Post Traumatic Stress Disorder Analysis

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Post-traumatic stress disorder (PTSD) is an anxiety disorder that is associated with symptoms of arousal, flashbacks, and avoidance. PTSD affects all individuals. PTSD is diagnosed through self- report measures and clinician administered interviews in order to measure the severity of the disorder (Bauer, M.R. et. al,. 1993). Veterans and trauma survivors are reported to experience PTSD, however with Cognitive Behavioral Therapy (CBT) and exposure therapy, it decreases the symptoms and trauma-related cognitions among the individuals affected. PTSD symptoms starts as early within three months of the event but sometimes years after the event as well. The symptoms are categorized into four groups such as intrusive memories, avoidance, negative…show more content…
It is viewed as a constellation of correlated physical, cognitive, and social fears that are often misinterpreted as anxiety. Individuals with anxiety sensitivity respond to a traumatic stressor in addition to their own reactions and sensitize the trauma. A traumatic event generates anxiety sensitivity and PTSD with the fear that anxiety might be activated. A small research was conducted to determine whether anxiety sensitivity increased the risk of posttraumatic stress reactions. A cross-sectional study of 51 trauma survivors reported to display acute stress disorder and higher anxiety sensitivity (Marshall, Miles, & Stewart, 2010). It also showed that symptoms were predictive over an 18-month period. In another study of 50 trauma-exposed women found that PTSD symptoms were predicted through anxiety sensitivity. Results demonstrated that anxiety sensitivity is affected by the severity of PTSD symptoms. Anxiety sensitivity is also a target in which the PTSD symptoms may be reduced (Marshall, Miles, & Stewart,…show more content…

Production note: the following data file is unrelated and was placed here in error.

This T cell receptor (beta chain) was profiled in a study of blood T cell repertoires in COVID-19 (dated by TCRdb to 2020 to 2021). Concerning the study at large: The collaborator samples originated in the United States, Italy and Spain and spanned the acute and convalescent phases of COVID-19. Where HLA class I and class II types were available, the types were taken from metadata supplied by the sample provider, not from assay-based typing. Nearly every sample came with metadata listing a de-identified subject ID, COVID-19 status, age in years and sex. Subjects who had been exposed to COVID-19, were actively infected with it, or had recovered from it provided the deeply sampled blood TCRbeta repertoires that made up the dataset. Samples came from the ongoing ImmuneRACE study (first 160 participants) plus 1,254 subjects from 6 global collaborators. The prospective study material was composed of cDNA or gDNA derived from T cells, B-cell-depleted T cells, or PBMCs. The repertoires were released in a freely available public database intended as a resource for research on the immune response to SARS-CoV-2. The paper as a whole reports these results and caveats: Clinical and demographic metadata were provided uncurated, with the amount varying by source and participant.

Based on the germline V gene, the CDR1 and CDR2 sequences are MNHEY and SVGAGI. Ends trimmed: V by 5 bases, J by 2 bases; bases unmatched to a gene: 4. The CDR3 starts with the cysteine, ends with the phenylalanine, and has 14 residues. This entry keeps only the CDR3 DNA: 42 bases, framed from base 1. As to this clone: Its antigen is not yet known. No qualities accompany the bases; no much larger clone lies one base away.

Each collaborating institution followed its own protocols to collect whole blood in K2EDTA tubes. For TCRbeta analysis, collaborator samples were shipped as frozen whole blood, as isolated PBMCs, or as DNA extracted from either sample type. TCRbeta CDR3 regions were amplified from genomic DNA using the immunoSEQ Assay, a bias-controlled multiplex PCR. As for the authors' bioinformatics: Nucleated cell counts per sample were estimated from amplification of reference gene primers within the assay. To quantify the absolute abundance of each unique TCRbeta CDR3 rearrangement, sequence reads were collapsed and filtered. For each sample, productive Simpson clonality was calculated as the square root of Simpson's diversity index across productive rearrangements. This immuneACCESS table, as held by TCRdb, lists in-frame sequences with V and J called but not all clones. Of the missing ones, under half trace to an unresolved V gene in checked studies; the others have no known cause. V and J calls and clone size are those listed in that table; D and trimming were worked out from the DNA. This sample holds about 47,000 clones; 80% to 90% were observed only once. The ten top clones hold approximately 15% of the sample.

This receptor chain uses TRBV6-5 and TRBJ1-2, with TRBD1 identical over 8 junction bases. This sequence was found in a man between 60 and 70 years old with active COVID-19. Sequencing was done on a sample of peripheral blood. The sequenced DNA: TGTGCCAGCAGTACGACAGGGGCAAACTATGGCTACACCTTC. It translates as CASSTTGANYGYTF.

The therapies used to treat PTSD involve Exposure Therapy (EP), Cognitive Behavioral Therapy (CBT), and Eye movement desensitization and reprocessing (EDMR). The repeated recall helps the clients break the avoidance of PTSD in order to reduce the symptoms. Through reconsolidation, memories enter a labile state in which the individual incorporates new information that modifies the trace of the memories (Elwood, Galovski, Juliette, Mott, & Walsh, 2015). CBT helps reduce PTSD and the comorbid symptoms that follow. Through behavioral interventions, communication skills, and dyadic interventions to change the maladaptive beliefs maintain PTSD and the relationship distress. In a trail, participants were receiving CBT after PTSD symptoms were shown and others were delayed treatment. Results showed that 71% lost their PTSD symptoms followed by the 3rd month follow-up (Macdonald et al., 2016). EP helps individuals face what they are frightened of. This approach exposes them to the “virtual reality” and they re-enter the setting so they can learn to cope with the situation effectively. EDMR combines exposure therapy with guided eye movements that help the process of the traumatic memories and change how one reacts to them. Many individuals find group therapies effective as well because it allows them to reconnect with others about the similar experiences they face. Antidepressants,

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